It may be worth choosing a date early or late in the month, (before the 7th, or after the 14th), just after or just before the ‘Monthly Payday’.
Of course, there are other considerations, particularly for books of certain genres.
Romance books do well in early February, and a couple of weeks before the summer holiday period.
Horror works well from mid-November, and through October.
Introspective works sell best during the Summer, books like ‘Go Set a Watchman‘ for instance, as do many Adventure stories.
Books described as ‘light & airy‘ do well in the Springtime.
Unsurprisingly, winter tales, snowy themes and settings, do well during the winter months.
But there’s more to consider than the seasons.
The premise of your book can be all-important at certain times too.
Check out which television series are scheduled over the next six months to a year, find which have comparable stories, settings, locations, or characters to your book.
If your book is a period tale and a new costume drama is to be released on Television in August, then that program could help boost your sales.
If the new Sci-Fi blockbuster is due out in March… go for it. Major publishers have been known to change the name of a book to align with a mainstream film title.
For example, say a film, a Sci-Fi blockbuster sequel is named ‘Beyond the Far Crescent’, the publisher may alter a book’s title from, ‘From the Planets Shadow’ to ‘The Light of the Crescent’.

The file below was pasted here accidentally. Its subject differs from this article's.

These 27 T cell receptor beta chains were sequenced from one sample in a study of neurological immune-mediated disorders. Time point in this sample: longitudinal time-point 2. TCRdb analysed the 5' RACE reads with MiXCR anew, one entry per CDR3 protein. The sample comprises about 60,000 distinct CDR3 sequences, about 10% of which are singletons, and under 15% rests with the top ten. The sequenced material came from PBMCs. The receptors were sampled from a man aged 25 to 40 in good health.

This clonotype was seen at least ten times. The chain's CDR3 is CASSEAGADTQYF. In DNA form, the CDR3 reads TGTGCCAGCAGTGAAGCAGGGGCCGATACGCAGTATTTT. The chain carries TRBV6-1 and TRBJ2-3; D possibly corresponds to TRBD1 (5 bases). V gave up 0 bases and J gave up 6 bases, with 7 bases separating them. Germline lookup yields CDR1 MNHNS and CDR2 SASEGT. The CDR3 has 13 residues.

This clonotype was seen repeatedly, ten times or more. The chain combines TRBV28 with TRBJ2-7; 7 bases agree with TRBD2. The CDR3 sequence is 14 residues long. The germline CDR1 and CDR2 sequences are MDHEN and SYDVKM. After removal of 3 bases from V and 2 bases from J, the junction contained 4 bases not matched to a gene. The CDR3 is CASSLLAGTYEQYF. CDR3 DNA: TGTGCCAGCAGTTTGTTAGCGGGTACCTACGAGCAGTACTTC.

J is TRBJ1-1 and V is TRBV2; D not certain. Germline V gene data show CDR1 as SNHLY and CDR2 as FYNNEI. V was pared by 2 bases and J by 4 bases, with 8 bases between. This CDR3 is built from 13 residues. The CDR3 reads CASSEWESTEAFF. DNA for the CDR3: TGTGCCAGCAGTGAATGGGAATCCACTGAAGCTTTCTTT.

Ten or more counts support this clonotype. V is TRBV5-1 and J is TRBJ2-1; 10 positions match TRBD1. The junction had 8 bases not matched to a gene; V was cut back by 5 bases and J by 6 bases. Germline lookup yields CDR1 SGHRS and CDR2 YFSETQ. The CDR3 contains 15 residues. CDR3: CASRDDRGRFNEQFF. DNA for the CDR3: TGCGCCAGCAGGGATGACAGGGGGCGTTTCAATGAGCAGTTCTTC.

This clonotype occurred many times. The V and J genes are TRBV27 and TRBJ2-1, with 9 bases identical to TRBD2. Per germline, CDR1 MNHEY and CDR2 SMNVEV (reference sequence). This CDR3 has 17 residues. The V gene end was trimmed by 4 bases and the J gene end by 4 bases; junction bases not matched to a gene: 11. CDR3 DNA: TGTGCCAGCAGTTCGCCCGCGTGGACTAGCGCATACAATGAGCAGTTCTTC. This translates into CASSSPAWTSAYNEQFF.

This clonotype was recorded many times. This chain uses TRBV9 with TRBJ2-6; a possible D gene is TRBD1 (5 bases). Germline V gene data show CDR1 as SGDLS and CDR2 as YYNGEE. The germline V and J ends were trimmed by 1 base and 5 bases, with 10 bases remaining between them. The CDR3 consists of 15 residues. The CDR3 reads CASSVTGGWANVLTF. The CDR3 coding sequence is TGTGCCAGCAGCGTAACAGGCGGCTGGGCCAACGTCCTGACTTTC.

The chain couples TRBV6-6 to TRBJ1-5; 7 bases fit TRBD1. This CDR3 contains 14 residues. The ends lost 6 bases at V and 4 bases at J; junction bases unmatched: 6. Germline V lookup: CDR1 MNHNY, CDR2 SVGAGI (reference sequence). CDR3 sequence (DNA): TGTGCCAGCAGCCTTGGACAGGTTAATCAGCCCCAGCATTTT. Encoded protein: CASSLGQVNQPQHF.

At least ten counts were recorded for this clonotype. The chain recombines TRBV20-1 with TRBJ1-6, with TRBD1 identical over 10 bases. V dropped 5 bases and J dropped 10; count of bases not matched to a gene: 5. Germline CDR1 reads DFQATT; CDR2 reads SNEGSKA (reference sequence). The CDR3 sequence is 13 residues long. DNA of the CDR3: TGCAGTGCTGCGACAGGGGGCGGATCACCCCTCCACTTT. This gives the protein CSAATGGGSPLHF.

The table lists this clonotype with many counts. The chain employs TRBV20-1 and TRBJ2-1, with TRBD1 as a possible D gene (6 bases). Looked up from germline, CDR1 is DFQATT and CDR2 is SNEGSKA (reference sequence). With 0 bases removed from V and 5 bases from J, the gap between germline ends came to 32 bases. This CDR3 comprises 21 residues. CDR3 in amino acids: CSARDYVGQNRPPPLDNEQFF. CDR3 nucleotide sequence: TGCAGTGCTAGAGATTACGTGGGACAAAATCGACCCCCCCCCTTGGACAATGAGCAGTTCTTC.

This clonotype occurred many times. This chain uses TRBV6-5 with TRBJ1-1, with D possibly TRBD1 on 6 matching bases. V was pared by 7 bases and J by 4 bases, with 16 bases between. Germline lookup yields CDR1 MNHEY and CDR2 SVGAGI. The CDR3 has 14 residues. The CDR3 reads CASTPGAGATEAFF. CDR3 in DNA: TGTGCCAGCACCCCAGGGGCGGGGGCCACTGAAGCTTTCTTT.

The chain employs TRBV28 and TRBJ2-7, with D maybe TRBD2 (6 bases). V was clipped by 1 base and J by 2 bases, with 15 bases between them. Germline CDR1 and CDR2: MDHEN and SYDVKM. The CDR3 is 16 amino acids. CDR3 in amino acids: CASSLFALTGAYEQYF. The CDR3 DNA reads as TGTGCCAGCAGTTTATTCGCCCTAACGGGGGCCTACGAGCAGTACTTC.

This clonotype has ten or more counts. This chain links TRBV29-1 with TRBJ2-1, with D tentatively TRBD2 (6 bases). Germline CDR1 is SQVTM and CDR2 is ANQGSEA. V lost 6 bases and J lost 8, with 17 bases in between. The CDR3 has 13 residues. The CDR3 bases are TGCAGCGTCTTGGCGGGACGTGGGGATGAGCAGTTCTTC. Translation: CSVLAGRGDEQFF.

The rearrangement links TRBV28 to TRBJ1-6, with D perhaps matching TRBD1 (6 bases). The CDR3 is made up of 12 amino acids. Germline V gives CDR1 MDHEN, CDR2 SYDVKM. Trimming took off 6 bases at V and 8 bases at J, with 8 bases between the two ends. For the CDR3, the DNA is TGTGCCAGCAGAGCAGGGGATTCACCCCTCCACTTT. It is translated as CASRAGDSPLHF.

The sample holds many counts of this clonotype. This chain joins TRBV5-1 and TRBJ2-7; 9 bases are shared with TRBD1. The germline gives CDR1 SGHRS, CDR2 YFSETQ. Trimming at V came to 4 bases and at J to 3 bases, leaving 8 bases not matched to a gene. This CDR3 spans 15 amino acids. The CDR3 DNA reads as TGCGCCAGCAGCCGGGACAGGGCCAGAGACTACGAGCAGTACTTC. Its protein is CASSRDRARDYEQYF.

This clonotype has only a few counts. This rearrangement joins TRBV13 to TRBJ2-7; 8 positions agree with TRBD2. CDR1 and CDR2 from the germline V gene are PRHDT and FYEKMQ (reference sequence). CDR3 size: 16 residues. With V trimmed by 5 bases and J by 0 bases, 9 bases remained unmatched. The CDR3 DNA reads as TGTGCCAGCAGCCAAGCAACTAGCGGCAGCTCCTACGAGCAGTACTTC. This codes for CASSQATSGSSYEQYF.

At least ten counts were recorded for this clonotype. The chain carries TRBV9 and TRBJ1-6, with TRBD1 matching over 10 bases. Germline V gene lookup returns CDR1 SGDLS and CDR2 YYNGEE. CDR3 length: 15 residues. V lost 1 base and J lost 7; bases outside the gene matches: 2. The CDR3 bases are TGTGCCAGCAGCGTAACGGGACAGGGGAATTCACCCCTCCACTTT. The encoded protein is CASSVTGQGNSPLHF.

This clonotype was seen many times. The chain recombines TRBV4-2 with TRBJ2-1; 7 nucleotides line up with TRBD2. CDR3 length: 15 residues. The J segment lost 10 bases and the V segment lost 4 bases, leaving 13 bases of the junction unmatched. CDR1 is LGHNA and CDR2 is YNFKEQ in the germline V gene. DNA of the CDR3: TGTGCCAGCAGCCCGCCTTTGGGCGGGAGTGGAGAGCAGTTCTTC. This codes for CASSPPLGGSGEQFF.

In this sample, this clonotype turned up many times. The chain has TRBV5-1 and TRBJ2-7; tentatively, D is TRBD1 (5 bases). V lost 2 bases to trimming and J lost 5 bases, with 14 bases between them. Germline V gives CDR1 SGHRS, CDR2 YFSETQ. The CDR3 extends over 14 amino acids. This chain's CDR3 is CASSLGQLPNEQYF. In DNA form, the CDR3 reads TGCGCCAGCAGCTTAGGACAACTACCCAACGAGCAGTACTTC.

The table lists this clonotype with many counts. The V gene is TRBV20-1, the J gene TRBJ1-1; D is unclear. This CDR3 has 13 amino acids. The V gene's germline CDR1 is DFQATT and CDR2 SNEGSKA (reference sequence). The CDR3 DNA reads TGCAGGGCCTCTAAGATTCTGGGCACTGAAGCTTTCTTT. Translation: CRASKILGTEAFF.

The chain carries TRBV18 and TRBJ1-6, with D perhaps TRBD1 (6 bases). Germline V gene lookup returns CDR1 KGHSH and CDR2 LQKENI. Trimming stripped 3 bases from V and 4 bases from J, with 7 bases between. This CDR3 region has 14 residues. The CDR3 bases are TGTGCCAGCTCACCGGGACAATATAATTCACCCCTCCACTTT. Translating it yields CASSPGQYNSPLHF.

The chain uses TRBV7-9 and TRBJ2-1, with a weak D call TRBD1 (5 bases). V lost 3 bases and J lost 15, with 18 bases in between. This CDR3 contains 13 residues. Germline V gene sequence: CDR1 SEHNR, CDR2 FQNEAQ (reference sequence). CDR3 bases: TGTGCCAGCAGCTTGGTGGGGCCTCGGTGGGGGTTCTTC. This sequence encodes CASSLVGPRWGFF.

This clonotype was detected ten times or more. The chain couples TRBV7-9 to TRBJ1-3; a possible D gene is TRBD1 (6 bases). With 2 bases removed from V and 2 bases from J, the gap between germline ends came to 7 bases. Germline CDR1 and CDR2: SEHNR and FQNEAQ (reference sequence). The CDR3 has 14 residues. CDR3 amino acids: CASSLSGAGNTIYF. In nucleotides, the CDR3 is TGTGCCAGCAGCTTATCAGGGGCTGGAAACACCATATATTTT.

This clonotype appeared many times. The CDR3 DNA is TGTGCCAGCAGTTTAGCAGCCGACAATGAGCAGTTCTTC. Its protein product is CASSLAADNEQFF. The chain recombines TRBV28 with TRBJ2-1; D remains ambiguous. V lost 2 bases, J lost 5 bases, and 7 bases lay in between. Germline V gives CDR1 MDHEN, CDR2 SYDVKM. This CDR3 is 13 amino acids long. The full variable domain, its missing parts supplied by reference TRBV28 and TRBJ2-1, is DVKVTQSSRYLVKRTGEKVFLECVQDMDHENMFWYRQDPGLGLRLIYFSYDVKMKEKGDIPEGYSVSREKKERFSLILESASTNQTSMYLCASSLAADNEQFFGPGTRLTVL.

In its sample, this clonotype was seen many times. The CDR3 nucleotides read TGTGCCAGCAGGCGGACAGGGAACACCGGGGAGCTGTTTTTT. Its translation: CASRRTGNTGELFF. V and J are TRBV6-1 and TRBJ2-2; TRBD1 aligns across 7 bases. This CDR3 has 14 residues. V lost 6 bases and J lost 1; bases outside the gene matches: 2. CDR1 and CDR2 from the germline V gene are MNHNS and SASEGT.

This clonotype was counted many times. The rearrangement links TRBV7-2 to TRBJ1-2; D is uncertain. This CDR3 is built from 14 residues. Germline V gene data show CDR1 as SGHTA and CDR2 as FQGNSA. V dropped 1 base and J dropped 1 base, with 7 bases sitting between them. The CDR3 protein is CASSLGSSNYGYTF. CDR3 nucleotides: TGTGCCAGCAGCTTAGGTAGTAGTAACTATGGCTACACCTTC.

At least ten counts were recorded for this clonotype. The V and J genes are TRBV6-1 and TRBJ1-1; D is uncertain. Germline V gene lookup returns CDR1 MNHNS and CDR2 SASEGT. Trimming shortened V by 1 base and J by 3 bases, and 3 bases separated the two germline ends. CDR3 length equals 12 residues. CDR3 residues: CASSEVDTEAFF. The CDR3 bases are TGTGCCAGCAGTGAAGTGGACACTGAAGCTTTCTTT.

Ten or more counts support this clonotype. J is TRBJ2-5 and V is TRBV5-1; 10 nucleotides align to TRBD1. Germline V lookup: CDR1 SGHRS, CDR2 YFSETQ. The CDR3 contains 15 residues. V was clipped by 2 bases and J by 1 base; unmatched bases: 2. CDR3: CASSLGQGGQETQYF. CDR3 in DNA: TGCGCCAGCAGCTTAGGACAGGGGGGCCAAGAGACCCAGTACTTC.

Never be afraid to re-title your book to align it with the marketplace, demographics, or current trends.
Consider too Special Calendar Days.
Easter time always sees a boost in Christian related books. Martin Luther King Day, for Black origin works. International Women’s Day, for strong female characters, feminism, and women’s rights. Remembrance Day, for War Stories, or Memoirs, for instance.
In this case, my advice would be, as I so often say, “do what the big boys do. Learn from them. Use their knowledge to compete with them.” It’s a bit like literary judo, using their size and bulk against them.
I admit there are no hard and fast rules, but I do suggest seriously planning when you release your next book.
Look ahead, research, find out what influences will affect your book, and create your strategy accordingly.
To help you decide when to release, or hold an ‘official’ launch day, here’s a rough guide cobbled together from industry data.
Self-help; diet; inspirational; business.